Transcript for How Bride Restored Her 120-Year-Old Wedding Dress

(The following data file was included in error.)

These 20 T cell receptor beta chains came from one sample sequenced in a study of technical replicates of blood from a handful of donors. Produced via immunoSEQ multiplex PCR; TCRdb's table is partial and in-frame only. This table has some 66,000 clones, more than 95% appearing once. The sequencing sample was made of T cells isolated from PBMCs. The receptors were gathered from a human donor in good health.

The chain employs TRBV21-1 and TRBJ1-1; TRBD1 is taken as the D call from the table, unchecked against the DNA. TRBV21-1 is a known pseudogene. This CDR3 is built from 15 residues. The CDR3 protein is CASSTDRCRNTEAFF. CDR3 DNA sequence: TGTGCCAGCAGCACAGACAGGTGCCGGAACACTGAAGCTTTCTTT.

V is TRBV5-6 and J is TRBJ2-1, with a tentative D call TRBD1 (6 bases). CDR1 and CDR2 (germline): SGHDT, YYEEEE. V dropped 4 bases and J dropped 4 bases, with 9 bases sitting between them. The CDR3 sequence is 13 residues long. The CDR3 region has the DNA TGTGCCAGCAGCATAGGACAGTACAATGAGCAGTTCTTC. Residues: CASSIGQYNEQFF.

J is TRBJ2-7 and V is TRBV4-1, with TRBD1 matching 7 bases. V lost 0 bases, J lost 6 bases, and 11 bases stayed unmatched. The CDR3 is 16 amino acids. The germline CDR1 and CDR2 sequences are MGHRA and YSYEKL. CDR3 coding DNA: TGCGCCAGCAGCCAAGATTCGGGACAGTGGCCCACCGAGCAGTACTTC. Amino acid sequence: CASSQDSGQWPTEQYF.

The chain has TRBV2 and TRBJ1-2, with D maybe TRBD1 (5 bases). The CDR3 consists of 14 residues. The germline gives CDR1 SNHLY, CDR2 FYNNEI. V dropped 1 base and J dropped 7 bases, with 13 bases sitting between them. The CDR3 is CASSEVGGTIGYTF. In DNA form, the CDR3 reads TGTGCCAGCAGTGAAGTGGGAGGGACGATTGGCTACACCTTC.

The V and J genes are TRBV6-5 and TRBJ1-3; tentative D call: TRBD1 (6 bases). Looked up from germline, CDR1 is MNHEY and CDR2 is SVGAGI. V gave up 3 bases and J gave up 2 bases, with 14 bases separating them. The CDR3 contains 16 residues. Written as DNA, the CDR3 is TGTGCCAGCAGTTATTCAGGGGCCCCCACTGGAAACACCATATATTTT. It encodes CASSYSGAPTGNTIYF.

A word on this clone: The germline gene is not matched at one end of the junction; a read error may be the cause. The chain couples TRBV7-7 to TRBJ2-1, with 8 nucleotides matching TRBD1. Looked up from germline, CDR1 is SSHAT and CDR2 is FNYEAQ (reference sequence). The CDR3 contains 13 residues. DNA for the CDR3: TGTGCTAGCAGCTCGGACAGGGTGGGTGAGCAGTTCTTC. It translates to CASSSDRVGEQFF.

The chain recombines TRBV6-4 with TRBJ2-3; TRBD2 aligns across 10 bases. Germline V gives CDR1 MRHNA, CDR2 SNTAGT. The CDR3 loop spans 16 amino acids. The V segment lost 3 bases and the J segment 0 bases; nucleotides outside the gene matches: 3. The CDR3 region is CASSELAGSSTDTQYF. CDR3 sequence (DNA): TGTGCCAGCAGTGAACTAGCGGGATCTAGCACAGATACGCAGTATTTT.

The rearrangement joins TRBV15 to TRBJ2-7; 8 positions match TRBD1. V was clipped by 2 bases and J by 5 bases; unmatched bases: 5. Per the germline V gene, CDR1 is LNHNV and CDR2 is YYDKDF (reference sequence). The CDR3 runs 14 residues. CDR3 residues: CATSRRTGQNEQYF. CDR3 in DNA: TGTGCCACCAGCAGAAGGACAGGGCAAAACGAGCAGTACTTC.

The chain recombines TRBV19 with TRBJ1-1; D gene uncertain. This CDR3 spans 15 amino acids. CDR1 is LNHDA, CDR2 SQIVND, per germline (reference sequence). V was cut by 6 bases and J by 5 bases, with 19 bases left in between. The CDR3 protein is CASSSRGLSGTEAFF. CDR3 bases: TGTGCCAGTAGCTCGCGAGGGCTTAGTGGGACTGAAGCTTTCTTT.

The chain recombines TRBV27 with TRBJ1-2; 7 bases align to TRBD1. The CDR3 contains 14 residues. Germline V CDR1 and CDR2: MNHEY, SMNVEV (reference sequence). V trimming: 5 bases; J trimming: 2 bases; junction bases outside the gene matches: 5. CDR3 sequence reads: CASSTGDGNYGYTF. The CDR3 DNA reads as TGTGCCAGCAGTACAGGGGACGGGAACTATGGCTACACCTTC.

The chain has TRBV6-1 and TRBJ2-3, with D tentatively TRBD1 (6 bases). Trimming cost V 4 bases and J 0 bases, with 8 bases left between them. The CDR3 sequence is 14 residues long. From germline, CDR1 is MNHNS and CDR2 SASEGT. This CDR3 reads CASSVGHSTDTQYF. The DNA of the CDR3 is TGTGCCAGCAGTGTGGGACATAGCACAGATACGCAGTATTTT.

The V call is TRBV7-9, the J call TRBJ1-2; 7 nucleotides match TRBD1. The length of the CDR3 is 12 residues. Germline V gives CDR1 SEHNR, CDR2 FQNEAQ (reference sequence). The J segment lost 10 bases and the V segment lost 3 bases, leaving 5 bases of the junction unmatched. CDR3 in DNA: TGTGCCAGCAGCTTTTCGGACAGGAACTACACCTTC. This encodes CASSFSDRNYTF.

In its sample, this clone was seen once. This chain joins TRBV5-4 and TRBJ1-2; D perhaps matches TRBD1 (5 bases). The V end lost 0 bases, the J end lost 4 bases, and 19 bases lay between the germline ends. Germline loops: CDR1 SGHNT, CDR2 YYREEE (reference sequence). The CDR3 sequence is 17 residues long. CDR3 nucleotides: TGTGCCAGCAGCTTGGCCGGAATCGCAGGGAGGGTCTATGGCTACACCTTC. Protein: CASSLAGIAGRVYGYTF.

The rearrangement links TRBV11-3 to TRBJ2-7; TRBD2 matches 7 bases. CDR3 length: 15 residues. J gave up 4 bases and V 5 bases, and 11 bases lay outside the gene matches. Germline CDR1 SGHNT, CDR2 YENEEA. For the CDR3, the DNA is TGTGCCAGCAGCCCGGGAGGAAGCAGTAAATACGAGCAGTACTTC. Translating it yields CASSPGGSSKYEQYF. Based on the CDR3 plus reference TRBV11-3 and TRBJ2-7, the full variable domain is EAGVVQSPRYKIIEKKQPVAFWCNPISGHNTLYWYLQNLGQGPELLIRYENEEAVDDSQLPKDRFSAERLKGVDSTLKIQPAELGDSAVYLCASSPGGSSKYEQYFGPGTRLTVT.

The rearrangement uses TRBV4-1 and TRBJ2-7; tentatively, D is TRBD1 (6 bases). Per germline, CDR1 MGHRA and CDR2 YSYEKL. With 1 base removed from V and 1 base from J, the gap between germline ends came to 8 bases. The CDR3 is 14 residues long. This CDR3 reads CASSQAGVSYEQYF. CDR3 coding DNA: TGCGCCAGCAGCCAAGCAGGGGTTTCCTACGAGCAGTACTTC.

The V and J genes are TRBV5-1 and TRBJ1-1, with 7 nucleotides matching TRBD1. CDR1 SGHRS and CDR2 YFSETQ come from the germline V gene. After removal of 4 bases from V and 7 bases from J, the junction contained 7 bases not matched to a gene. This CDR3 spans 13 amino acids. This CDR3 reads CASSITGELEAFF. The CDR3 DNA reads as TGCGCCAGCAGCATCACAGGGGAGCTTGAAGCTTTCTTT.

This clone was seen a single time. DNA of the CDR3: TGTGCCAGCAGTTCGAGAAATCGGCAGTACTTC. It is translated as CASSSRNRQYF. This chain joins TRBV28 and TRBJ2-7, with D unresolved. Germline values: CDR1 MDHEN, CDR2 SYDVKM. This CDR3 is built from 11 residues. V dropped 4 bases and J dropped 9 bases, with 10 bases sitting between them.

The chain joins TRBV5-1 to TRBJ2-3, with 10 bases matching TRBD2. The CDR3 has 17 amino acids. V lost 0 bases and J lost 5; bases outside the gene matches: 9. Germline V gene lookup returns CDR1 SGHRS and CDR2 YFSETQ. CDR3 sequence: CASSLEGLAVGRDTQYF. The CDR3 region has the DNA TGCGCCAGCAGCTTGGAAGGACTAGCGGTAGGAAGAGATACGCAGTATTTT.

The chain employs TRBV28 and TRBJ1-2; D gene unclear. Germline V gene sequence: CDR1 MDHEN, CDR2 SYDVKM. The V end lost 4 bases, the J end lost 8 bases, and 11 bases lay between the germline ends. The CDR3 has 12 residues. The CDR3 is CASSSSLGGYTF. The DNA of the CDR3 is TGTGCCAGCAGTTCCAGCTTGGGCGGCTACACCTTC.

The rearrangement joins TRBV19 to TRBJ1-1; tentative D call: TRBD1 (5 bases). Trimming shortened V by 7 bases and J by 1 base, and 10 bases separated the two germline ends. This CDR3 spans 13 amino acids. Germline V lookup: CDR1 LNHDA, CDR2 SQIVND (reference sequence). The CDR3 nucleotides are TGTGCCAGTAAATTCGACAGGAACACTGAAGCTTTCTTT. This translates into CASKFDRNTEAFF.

All right, now the ultimate something borrowed, a 120-year-old wedding gown passed down from generations in one family but how did the bride transform it for her wedding? Well, ABC's Rebecca Jarvis has that story. ? Reporter: Talk about a throwback, this lacy Victorian couture wedding gown is headed down the aisle. You're taking something borrowed to a whole new level. Yes. 100% to the next level. Reporter: 30-year-old Abbie Kingston plans on wearing this 120-year-old heirloom on her wedding day. It is my great great-grandmother's dress from 1885 and I'll be the 11th bride to wear it. Reporter: She never dreamed she'ding able to wear it since it hadn't been properly cleaned in more than a century. What did it look like. This deep beige color. Not very bridal and I put it on and I thought, there's just no way. Reporter: But there was a way. My gosh, you look beautiful. Thank you. Reporter: There's a feeling of history here. We did keep the original lace Belgian lace on here. Reporter: It was Debra low Presti who came to the rescue. We opened the seams and put new fabric strips underneath and fused the old fabric to the new fabric to hold together. Reporter: Taking her over 200 hours to restore the dress, a dress especially sentimental to Abbie's mom Leslie who wore the gown at her wedding 38 years ago. Who would have thought a dress 120 years later could still be worn by a bride? So it's a magical dress. Reporter: So how could the everyday woman modernize a vintage wedding gown. The first trick, change the high neckline. It could be made into a low "V" or scooped or it could even be made strapless if that's what she chooses. Reporter: Next get rid of the long lacy sleeves and make a more modern cap sleeve and lastly, it's all about the fit. A lot of it comes down to tailoring. Yes, it should fit just like a brand-new gown. Reporter: Turning this vintage wedding dress into a perfect fit for this blushing bride. For "Good morning America," Rebecca Jarvis, ABC news, Easton, Pennsylvania. Here's to hoping it can last another 120 years. Rebecca, thanks so much.
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